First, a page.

he co-creator of Counter-Strike: Global Offensive map Cache has been raving about Source 2’s mapmaking tool since late October.
There’s a ton going on in CSGO right now. Fans have enjoyed some impressive professional CSGO games over the past several weeks, with international competition resuming at esports events including IEM Beijing and FLASHPOINT 2. On top of that, CSGO players have also been glued to CSGO’s Twitter and official blog, praying for an update to come in that will bring a new operation to CSGO. But behind all of those things, some of the Steam Community’s most important figures have all be talking about one thing: Source 2.
CSGO map makers are flocking to Alyx’s workshop tools
It seems as though CSGO can’t go a single week without another story about Valve’s mysterious engine. It became much less mysterious Valve’s release of Half-Life: Ayx, but more importantly with the first round of the game’s Workshop Tools.
With the release of Half-Life Alyx came the release of a new version of the Source 2 editor allowing map makers and content creators to play around in the engine. Even though it wasn’t a release of Source 2’s full code, it was more than enough for the Steam Community to start playing around in Valve’s highly anticipated engine. In fact, the Steam workshop even has entire asset packs of CSGO characters and models that can be imported into the editor.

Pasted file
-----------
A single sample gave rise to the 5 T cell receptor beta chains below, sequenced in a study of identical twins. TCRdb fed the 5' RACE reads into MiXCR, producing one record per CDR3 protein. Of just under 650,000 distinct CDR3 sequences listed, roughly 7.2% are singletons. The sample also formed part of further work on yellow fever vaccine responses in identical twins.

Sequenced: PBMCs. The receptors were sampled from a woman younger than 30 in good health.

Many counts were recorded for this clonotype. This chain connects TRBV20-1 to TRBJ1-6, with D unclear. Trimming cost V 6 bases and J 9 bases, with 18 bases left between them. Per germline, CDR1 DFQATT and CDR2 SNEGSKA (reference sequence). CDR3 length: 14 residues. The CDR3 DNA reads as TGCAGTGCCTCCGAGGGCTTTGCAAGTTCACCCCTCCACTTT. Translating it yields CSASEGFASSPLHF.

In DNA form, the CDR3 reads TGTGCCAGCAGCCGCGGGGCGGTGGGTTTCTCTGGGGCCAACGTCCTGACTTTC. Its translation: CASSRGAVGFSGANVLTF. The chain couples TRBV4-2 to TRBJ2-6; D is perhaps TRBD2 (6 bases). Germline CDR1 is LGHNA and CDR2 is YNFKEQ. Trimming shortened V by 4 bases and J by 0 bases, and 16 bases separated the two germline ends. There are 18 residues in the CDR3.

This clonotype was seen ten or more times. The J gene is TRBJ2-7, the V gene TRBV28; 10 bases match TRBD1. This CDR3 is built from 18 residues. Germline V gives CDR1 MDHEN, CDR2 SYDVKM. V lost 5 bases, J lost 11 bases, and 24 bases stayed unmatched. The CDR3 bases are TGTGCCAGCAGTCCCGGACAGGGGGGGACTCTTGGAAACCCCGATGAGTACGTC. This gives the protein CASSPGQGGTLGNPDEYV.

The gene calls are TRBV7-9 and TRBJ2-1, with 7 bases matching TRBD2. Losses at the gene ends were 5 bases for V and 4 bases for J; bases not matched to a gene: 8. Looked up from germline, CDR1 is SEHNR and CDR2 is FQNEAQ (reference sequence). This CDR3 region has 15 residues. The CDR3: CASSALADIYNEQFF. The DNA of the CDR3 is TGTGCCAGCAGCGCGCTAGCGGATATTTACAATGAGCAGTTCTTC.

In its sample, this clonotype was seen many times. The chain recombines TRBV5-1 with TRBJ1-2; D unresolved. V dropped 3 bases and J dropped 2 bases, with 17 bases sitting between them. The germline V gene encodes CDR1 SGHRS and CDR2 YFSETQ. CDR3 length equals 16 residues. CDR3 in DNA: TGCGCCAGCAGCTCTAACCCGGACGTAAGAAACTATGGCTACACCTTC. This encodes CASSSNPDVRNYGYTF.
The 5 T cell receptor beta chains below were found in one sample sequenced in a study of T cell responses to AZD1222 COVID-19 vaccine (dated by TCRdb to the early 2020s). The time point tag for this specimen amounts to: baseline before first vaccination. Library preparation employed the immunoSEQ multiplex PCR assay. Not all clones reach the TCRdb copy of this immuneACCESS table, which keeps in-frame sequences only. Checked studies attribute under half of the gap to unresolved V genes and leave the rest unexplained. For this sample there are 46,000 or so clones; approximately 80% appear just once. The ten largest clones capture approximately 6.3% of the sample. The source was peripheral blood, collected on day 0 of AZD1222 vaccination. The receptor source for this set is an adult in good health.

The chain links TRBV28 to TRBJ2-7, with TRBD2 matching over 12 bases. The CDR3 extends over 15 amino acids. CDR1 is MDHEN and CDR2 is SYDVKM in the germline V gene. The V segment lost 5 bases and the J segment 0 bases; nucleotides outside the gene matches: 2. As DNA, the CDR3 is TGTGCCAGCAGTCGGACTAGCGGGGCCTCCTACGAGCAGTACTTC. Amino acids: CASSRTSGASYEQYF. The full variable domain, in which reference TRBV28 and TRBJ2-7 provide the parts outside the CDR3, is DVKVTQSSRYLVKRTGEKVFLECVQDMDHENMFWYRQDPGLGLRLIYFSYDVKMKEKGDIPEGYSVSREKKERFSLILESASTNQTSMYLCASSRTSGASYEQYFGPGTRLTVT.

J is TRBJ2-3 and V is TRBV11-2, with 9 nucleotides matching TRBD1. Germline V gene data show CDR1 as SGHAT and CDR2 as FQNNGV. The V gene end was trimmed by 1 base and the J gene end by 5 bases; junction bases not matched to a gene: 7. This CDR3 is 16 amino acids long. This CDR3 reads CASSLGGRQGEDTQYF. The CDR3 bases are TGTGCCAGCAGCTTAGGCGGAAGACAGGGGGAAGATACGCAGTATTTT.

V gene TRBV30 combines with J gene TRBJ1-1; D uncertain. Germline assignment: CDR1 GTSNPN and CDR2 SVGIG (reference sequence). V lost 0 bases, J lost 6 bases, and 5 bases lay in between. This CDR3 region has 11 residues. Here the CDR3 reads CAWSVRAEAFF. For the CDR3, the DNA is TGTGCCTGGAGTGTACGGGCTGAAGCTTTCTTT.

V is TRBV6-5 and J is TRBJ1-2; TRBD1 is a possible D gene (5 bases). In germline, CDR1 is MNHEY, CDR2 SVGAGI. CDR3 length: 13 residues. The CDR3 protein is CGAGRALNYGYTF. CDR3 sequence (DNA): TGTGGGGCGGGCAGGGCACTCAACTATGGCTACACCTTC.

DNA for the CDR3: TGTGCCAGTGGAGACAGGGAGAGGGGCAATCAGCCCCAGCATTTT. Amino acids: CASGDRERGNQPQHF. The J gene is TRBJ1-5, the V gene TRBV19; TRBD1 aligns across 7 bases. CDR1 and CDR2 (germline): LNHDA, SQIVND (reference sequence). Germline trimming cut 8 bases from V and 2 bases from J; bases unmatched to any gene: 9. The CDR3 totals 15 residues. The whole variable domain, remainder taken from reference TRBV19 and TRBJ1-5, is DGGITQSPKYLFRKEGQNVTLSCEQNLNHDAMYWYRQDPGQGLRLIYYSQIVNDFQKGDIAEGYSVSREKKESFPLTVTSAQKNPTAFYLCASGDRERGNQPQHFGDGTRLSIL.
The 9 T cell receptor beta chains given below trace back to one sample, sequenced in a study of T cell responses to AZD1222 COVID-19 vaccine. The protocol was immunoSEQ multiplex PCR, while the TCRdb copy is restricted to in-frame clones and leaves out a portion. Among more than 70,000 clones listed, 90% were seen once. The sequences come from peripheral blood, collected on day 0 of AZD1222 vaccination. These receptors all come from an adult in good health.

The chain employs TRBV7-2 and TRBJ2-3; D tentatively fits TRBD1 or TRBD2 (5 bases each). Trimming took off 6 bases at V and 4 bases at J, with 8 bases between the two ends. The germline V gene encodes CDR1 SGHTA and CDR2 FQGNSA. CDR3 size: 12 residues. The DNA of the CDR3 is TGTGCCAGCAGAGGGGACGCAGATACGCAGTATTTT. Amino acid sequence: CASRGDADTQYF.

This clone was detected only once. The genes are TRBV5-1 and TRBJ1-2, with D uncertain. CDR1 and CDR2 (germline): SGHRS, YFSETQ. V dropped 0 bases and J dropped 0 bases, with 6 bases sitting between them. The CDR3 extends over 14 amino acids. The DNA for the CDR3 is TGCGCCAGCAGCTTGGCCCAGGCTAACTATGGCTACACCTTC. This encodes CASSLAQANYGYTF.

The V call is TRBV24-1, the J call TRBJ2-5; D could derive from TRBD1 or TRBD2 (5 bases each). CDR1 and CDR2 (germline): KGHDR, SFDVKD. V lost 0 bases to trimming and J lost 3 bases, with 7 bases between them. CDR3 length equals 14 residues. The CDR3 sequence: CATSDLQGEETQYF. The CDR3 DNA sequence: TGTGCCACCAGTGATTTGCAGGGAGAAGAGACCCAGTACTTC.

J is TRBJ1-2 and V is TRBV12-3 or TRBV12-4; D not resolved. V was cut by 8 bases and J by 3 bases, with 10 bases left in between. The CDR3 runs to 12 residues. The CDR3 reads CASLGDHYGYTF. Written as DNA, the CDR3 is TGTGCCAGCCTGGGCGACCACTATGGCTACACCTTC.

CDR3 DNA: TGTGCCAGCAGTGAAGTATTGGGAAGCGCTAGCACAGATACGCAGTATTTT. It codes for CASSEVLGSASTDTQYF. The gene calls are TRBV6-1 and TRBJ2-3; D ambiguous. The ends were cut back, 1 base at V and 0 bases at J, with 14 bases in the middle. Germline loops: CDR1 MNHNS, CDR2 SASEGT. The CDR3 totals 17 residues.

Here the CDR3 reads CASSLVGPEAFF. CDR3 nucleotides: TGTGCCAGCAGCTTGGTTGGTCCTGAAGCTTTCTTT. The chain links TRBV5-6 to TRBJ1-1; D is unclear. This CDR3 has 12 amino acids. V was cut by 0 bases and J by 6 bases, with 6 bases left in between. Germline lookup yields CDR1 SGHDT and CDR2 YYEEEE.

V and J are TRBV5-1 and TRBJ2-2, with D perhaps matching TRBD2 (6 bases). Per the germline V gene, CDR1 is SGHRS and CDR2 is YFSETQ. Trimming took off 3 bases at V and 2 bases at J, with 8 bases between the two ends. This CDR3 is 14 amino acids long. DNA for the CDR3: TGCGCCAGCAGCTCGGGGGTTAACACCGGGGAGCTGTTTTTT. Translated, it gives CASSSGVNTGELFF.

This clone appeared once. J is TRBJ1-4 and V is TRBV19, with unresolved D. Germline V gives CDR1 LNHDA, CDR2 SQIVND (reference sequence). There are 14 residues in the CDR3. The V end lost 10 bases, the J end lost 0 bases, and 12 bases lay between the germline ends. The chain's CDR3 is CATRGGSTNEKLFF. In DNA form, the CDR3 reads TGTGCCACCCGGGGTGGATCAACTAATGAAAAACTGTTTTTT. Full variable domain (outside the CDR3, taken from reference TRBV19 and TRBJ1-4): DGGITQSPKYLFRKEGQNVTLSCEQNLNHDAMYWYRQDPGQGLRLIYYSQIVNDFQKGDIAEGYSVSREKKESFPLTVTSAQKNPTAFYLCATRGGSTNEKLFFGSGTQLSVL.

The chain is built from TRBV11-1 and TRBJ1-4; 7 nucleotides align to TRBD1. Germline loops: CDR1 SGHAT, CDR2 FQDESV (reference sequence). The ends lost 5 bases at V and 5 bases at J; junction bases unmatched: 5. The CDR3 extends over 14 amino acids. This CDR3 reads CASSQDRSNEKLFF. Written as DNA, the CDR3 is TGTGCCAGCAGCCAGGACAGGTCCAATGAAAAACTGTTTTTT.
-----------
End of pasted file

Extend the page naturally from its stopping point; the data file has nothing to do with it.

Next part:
Cache co-creator FMPONE has spent a serious amount of time with Alyx’s Source 2 workshop tools, posting screenshots on Twitter of his current projects. In the comments on those tweets, FMPONE said that he was currently focused on VR and Half-Life: Alyx, but the fact that CSGO’s modders and map makers are moving into using Alyx’s development tools is a massive step towards players finally getting their hands on whatever Source 2 ends up bringing to CSGO.
CSGO map maker catfood, who modeled both de_ruby and is currently working on a de_tuscan remake with original Tuscan modder Brute, hasn’t publically made the jump to the Alyx’s engine like FMPONE. But early protype screenshots look an awful lot like the Source 2 shots of imported and newly created Source 2 maps for Team Fortress 2. The difference is very noticeable in the map’s transitions between shadowed and unshadowed areas.